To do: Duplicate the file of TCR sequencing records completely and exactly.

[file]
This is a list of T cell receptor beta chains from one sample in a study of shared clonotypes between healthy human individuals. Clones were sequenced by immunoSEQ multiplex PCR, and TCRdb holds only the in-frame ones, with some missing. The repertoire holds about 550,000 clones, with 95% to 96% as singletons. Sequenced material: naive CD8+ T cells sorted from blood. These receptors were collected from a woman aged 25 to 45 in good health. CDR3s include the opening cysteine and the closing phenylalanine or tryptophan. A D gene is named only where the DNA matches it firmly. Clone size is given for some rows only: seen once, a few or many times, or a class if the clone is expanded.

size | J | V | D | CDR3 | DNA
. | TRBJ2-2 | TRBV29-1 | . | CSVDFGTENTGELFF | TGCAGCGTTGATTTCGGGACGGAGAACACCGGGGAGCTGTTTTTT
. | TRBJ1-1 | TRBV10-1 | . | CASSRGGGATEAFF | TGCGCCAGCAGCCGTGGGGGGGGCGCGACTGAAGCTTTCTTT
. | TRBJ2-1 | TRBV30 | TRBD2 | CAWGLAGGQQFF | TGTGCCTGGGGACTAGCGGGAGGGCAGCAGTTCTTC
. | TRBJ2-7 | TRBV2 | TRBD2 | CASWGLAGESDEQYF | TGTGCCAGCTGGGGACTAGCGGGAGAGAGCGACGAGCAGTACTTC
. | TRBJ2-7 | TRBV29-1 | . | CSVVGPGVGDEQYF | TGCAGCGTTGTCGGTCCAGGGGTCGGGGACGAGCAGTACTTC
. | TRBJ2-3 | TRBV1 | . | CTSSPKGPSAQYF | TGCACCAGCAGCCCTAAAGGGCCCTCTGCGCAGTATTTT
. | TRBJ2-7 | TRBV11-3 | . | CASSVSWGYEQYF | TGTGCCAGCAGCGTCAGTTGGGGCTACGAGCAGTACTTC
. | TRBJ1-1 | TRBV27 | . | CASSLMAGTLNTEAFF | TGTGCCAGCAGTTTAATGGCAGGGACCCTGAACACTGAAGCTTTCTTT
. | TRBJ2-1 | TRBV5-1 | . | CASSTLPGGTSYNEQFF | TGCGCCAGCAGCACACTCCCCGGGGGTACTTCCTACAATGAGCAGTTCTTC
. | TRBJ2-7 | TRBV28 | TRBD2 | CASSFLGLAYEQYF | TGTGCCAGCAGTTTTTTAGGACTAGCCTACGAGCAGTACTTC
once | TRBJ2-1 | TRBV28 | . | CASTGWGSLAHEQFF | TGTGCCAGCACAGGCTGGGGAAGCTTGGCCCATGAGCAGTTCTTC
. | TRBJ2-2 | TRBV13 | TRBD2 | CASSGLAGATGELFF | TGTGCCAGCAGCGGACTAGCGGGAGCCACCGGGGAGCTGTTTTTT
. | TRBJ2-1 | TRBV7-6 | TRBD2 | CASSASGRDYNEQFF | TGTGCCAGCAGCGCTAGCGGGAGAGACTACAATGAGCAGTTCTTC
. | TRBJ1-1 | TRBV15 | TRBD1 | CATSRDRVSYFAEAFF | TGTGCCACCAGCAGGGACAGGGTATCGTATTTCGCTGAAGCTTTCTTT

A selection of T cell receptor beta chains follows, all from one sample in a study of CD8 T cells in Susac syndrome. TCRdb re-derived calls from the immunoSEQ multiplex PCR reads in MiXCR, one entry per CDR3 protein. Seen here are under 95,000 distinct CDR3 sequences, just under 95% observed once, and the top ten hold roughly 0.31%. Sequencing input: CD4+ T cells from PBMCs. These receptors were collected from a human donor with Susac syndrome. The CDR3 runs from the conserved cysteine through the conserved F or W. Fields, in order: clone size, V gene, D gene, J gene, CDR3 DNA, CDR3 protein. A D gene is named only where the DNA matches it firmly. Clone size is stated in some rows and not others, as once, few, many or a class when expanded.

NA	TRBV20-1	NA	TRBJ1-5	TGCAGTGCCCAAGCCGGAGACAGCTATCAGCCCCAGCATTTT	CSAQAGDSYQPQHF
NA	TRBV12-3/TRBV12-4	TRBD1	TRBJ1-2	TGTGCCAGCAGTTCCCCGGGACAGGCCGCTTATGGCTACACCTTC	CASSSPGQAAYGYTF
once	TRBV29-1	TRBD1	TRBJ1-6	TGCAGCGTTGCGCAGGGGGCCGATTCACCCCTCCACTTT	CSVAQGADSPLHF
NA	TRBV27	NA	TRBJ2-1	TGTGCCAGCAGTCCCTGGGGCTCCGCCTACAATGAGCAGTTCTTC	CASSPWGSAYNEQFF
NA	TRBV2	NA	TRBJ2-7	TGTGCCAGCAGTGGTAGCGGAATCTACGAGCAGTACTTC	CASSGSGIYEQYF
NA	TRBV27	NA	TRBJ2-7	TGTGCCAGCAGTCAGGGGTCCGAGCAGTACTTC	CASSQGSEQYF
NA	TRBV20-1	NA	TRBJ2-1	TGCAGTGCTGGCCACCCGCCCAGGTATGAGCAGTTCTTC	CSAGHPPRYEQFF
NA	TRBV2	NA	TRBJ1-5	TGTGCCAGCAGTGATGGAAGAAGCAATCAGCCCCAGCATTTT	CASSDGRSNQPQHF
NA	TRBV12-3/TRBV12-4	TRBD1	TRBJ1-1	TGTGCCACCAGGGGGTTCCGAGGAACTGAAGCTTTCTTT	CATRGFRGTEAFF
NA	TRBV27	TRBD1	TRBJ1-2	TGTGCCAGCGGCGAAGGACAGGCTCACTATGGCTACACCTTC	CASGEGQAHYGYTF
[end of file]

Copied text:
This is a list of T cell receptor beta chains from one sample in a study of shared clonotypes between healthy human individuals. Clones were sequenced by immunoSEQ multiplex PCR, and TCRdb holds only the in-frame ones, with some missing. The repertoire holds about 550,000 clones, with 95% to 96% as singletons. Sequenced material: naive CD8+ T cells sorted from blood. These receptors were collected from a woman aged 25 to 45 in good health. CDR3s include the opening cysteine and the closing phenylalanine or tryptophan. A D gene is named only where the DNA matches it firmly. Clone size is given for some rows only: seen once, a few or many times, or a class if the clone is expanded.

size | J | V | D | CDR3 | DNA
. | TRBJ2-2 | TRBV29-1 | . | CSVDFGTENTGELFF | TGCAGCGTTGATTTCGGGACGGAGAACACCGGGGAGCTGTTTTTT
. | TRBJ1-1 | TRBV10-1 | . | CASSRGGGATEAFF | TGCGCCAGCAGCCGTGGGGGGGGCGCGACTGAAGCTTTCTTT
. | TRBJ2-1 | TRBV30 | TRBD2 | CAWGLAGGQQFF | TGTGCCTGGGGACTAGCGGGAGGGCAGCAGTTCTTC
. | TRBJ2-7 | TRBV2 | TRBD2 | CASWGLAGESDEQYF | TGTGCCAGCTGGGGACTAGCGGGAGAGAGCGACGAGCAGTACTTC
. | TRBJ2-7 | TRBV29-1 | . | CSVVGPGVGDEQYF | TGCAGCGTTGTCGGTCCAGGGGTCGGGGACGAGCAGTACTTC
. | TRBJ2-3 | TRBV1 | . | CTSSPKGPSAQYF | TGCACCAGCAGCCCTAAAGGGCCCTCTGCGCAGTATTTT
. | TRBJ2-7 | TRBV11-3 | . | CASSVSWGYEQYF | TGTGCCAGCAGCGTCAGTTGGGGCTACGAGCAGTACTTC
. | TRBJ1-1 | TRBV27 | . | CASSLMAGTLNTEAFF | TGTGCCAGCAGTTTAATGGCAGGGACCCTGAACACTGAAGCTTTCTTT
. | TRBJ2-1 | TRBV5-1 | . | CASSTLPGGTSYNEQFF | TGCGCCAGCAGCACACTCCCCGGGGGTACTTCCTACAATGAGCAGTTCTTC
. | TRBJ2-7 | TRBV28 | TRBD2 | CASSFLGLAYEQYF | TGTGCCAGCAGTTTTTTAGGACTAGCCTACGAGCAGTACTTC
once | TRBJ2-1 | TRBV28 | . | CASTGWGSLAHEQFF | TGTGCCAGCACAGGCTGGGGAAGCTTGGCCCATGAGCAGTTCTTC
. | TRBJ2-2 | TRBV13 | TRBD2 | CASSGLAGATGELFF | TGTGCCAGCAGCGGACTAGCGGGAGCCACCGGGGAGCTGTTTTTT
. | TRBJ2-1 | TRBV7-6 | TRBD2 | CASSASGRDYNEQFF | TGTGCCAGCAGCGCTAGCGGGAGAGACTACAATGAGCAGTTCTTC
. | TRBJ1-1 | TRBV15 | TRBD1 | CATSRDRVSYFAEAFF | TGTGCCACCAGCAGGGACAGGGTATCGTATTTCGCTGAAGCTTTCTTT

A selection of T cell receptor beta chains follows, all from one sample in a study of CD8 T cells in Susac syndrome. TCRdb re-derived calls from the immunoSEQ multiplex PCR reads in MiXCR, one entry per CDR3 protein. Seen here are under 95,000 distinct CDR3 sequences, just under 95% observed once, and the top ten hold roughly 0.31%. Sequencing input: CD4+ T cells from PBMCs. These receptors were collected from a human donor with Susac syndrome. The CDR3 runs from the conserved cysteine through the conserved F or W. Fields, in order: clone size, V gene, D gene, J gene, CDR3 DNA, CDR3 protein. A D gene is named only where the DNA matches it firmly. Clone size is stated in some rows and not others, as once, few, many or a class when expanded.

NA	TRBV20-1	NA	TRBJ1-5	TGCAGTGCCCAAGCCGGAGACAGCTATCAGCCCCAGCATTTT	CSAQAGDSYQPQHF
NA	TRBV12-3/TRBV12-4	TRBD1	TRBJ1-2	TGTGCCAGCAGTTCCCCGGGACAGGCCGCTTATGGCTACACCTTC	CASSSPGQAAYGYTF
once	TRBV29-1	TRBD1	TRBJ1-6	TGCAGCGTTGCGCAGGGGGCCGATTCACCCCTCCACTTT	CSVAQGADSPLHF
NA	TRBV27	NA	TRBJ2-1	TGTGCCAGCAGTCCCTGGGGCTCCGCCTACAATGAGCAGTTCTTC	CASSPWGSAYNEQFF
NA	TRBV2	NA	TRBJ2-7	TGTGCCAGCAGTGGTAGCGGAATCTACGAGCAGTACTTC	CASSGSGIYEQYF
NA	TRBV27	NA	TRBJ2-7	TGTGCCAGCAGTCAGGGGTCCGAGCAGTACTTC	CASSQGSEQYF
NA	TRBV20-1	NA	TRBJ2-1	TGCAGTGCTGGCCACCCGCCCAGGTATGAGCAGTTCTTC	CSAGHPPRYEQFF
NA	TRBV2	NA	TRBJ1-5	TGTGCCAGCAGTGATGGAAGAAGCAATCAGCCCCAGCATTTT	CASSDGRSNQPQHF
NA	TRBV12-3/TRBV12-4	TRBD1	TRBJ1-1	TGTGCCACCAGGGGGTTCCGAGGAACTGAAGCTTTCTTT	CATRGFRGTEAFF
NA	TRBV27	TRBD1	TRBJ1-2	TGTGCCAGCGGCGAAGGACAGGCTCACTATGGCTACACCTTC	CASGEGQAHYGYTF